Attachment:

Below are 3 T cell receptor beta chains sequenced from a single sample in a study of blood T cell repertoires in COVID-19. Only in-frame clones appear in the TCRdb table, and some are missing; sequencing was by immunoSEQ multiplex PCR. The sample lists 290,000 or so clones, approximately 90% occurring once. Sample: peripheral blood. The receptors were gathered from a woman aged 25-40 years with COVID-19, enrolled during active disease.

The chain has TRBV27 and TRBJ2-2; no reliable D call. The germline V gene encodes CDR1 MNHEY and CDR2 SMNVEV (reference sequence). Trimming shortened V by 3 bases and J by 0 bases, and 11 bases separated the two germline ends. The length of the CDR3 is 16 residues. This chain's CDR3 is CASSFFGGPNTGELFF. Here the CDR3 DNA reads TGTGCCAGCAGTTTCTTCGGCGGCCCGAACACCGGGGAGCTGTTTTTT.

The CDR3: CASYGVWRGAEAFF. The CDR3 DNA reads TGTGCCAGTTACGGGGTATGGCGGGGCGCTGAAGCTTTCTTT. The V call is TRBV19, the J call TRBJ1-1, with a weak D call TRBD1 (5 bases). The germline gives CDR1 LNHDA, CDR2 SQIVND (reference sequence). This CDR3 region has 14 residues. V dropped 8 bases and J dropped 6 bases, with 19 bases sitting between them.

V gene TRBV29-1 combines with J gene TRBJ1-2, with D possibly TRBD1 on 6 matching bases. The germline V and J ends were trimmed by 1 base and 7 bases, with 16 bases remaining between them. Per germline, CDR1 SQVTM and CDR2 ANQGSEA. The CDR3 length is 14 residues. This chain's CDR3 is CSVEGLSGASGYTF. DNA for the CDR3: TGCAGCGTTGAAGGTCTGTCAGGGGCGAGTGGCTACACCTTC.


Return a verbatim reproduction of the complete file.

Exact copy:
Below are 3 T cell receptor beta chains sequenced from a single sample in a study of blood T cell repertoires in COVID-19. Only in-frame clones appear in the TCRdb table, and some are missing; sequencing was by immunoSEQ multiplex PCR. The sample lists 290,000 or so clones, approximately 90% occurring once. Sample: peripheral blood. The receptors were gathered from a woman aged 25-40 years with COVID-19, enrolled during active disease.

The chain has TRBV27 and TRBJ2-2; no reliable D call. The germline V gene encodes CDR1 MNHEY and CDR2 SMNVEV (reference sequence). Trimming shortened V by 3 bases and J by 0 bases, and 11 bases separated the two germline ends. The length of the CDR3 is 16 residues. This chain's CDR3 is CASSFFGGPNTGELFF. Here the CDR3 DNA reads TGTGCCAGCAGTTTCTTCGGCGGCCCGAACACCGGGGAGCTGTTTTTT.

The CDR3: CASYGVWRGAEAFF. The CDR3 DNA reads TGTGCCAGTTACGGGGTATGGCGGGGCGCTGAAGCTTTCTTT. The V call is TRBV19, the J call TRBJ1-1, with a weak D call TRBD1 (5 bases). The germline gives CDR1 LNHDA, CDR2 SQIVND (reference sequence). This CDR3 region has 14 residues. V dropped 8 bases and J dropped 6 bases, with 19 bases sitting between them.

V gene TRBV29-1 combines with J gene TRBJ1-2, with D possibly TRBD1 on 6 matching bases. The germline V and J ends were trimmed by 1 base and 7 bases, with 16 bases remaining between them. Per germline, CDR1 SQVTM and CDR2 ANQGSEA. The CDR3 length is 14 residues. This chain's CDR3 is CSVEGLSGASGYTF. DNA for the CDR3: TGCAGCGTTGAAGGTCTGTCAGGGGCGAGTGGCTACACCTTC.